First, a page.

The Stadsbiblioteket, Stockholm’s Municipal Library, is one of the city’s architectural masterpieces. It was built in the 1920s by Gunnar Asplund in the so-called Nordic Classicist style.
Stockholm is best known for its many magnificent historic buildings in the old town that date back to the sixteenth and seventeenth centuries, but two of the city’s most influential buildings were erected in the early twentieth century: the city hall and the public library. Both buildings heralded a new architecture style that is now known as modernism.
The iconic building, which opened in 1928, is seen as a bridge between nineteenth-century neoclassicism and the functionalist architecture that became popular in the 1930s. The structure of the building is Classicist, with a symmetrical layout which consisted of a U-shaped building with three wings set around a large cylindrical reading room. In 1932 a fourth wing was added, resulting in the current rectangular layout. The original plans called for a large glazed dome instead of the tall cylinder that now characterizes the library building.
After completing the library, Asplund would become one of the proponents of the functional style. The lack of detail and absence of the Classical orders in the Stadsbiblioteket shows Asplund was already leaning towards the new modernist architecture, where the form of the building is defined merely by its function.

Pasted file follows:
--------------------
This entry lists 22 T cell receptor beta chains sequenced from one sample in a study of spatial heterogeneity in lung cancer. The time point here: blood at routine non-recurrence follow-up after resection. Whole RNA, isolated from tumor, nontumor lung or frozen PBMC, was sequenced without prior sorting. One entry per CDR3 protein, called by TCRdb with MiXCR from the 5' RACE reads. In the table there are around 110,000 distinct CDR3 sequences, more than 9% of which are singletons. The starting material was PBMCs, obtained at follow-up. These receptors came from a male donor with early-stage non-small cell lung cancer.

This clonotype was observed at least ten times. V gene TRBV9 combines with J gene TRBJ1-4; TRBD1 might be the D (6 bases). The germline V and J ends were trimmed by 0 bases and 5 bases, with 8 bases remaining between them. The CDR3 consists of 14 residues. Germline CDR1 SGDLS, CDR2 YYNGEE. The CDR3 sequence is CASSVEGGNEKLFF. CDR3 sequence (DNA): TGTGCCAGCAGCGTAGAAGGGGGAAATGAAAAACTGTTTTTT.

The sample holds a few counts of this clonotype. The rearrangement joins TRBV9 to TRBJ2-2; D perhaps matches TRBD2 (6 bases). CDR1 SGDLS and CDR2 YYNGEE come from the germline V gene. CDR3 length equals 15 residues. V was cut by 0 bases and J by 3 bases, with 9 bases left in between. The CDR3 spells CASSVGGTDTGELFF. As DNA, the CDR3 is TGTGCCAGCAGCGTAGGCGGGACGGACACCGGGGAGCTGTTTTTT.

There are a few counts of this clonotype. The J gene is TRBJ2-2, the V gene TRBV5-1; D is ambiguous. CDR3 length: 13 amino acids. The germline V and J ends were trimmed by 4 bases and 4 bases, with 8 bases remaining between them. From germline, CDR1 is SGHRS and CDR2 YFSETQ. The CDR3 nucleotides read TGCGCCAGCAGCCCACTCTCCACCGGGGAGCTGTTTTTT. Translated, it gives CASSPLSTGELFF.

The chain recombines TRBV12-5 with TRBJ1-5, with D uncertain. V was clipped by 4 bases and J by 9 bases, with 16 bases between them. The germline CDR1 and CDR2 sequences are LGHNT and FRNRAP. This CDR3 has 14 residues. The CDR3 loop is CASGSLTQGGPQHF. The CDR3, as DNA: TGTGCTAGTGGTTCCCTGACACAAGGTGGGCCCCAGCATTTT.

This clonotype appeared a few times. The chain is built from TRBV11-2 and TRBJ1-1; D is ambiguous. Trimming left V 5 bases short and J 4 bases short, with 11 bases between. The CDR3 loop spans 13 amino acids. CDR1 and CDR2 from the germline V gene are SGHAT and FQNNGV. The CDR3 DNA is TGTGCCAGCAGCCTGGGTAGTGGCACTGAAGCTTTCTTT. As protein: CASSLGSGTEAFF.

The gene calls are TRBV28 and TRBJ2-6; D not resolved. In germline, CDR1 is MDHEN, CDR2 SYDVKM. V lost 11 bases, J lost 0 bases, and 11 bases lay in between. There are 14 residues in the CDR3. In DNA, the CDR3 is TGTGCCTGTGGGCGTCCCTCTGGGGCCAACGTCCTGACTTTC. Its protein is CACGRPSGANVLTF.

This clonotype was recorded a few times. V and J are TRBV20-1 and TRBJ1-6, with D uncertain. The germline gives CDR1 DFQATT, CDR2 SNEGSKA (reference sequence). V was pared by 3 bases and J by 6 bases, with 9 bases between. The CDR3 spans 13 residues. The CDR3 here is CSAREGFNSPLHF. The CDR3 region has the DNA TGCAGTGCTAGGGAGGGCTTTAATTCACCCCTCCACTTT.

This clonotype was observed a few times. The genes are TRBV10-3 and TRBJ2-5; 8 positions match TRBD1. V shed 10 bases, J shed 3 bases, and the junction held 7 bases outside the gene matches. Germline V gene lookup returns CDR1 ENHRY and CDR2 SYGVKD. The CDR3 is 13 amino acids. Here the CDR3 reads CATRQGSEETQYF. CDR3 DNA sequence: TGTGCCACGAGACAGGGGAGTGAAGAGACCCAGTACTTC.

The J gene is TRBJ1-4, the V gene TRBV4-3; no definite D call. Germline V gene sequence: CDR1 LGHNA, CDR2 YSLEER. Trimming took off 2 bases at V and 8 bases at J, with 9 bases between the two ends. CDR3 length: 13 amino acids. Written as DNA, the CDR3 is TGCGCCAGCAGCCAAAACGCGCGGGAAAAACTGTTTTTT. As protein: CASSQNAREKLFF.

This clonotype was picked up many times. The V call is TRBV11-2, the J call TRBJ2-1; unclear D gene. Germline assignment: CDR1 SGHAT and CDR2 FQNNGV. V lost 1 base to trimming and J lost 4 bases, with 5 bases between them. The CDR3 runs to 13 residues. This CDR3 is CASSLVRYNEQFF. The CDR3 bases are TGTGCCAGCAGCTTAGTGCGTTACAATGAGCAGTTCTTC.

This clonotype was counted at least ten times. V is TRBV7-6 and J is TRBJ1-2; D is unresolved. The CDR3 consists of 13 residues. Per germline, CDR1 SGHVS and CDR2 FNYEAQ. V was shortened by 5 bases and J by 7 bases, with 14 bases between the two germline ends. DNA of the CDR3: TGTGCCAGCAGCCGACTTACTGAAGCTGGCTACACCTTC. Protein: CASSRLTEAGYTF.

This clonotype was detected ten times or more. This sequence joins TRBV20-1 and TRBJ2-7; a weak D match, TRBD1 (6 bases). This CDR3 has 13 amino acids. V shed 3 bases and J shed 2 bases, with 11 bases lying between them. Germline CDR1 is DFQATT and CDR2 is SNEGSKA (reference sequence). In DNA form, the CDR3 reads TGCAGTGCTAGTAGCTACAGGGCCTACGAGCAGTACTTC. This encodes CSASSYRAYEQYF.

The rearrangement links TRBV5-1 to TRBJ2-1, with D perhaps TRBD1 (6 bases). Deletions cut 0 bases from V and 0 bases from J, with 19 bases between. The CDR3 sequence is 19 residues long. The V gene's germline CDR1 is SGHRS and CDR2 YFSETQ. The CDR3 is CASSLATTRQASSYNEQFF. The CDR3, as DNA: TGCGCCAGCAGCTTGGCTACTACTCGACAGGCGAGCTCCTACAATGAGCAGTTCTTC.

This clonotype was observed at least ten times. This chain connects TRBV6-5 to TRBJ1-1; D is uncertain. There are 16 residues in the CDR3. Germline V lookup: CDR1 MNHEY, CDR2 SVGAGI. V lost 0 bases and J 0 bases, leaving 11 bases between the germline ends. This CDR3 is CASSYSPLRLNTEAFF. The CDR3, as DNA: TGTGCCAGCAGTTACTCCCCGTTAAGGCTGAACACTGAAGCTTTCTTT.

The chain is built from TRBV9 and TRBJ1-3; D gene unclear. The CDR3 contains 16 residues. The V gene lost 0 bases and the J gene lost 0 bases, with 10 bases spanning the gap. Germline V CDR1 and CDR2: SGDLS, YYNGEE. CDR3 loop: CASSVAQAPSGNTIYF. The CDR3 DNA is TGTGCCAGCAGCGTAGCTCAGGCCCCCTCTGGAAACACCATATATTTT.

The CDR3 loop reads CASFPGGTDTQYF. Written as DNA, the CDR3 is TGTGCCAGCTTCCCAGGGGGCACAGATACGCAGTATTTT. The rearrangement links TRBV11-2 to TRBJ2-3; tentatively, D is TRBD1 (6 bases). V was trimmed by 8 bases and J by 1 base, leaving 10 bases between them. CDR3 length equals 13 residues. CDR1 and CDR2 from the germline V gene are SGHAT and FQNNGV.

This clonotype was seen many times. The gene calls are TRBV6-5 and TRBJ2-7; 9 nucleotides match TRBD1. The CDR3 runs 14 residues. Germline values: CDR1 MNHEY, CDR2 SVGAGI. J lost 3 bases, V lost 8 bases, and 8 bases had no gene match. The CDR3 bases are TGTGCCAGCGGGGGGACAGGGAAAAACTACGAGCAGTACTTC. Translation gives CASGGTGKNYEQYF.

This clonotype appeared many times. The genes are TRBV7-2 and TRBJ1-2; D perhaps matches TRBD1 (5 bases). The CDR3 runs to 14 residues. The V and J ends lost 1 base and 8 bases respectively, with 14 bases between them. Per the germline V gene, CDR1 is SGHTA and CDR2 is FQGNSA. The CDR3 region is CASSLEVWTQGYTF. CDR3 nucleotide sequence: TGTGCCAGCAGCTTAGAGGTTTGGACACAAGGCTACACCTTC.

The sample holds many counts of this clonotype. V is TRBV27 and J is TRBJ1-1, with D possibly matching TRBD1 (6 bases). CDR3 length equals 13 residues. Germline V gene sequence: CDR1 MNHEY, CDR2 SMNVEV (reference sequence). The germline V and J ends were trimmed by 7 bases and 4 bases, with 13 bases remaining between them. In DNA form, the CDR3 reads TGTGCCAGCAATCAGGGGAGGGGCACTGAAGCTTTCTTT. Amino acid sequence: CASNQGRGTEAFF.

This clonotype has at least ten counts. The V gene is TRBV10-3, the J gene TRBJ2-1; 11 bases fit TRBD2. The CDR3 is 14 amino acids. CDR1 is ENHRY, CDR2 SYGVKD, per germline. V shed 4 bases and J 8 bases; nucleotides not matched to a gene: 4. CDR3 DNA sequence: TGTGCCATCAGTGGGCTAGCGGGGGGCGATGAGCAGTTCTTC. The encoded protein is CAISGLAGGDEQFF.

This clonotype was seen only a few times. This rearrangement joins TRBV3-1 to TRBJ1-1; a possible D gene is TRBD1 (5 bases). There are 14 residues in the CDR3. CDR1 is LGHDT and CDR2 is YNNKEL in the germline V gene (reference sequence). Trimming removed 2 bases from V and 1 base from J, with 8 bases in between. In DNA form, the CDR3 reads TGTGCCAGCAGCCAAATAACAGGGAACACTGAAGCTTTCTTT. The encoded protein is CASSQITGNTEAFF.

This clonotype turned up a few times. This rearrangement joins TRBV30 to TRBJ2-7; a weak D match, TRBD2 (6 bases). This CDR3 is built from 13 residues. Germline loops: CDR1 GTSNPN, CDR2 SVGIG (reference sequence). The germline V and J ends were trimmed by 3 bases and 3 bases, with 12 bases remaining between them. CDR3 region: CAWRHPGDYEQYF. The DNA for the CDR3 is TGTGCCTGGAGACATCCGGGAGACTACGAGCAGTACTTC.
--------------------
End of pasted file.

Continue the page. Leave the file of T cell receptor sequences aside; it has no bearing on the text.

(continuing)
The original brown-red colored building is now painted in an eye-catching orange. While the exterior decoration is minimal, it is not totally devoid of ornamentation. Both the main three-story building and the cylindrical tower are decorated with a small frieze. And a wide staircase leads to the monumental entrance portal.
Inside, the building is decorated with reliefs created by Ivar Johnsson and wall paintings by John Blund and Hilding Linnquist. Asplund himself designed much of the lighting and furniture. Also of note are the sculpted door handles and the drinking fountains, designed by Nils Sjögren.
The highlight of the building is the central rotunda. The walls of the first three floors of the room are completely covered with bookshelves. Above, the wall of the rotunda is painted white. The room has a special atmosphere due to the tall ceiling and the natural light that enters the rotunda through the narrow mullioned windows.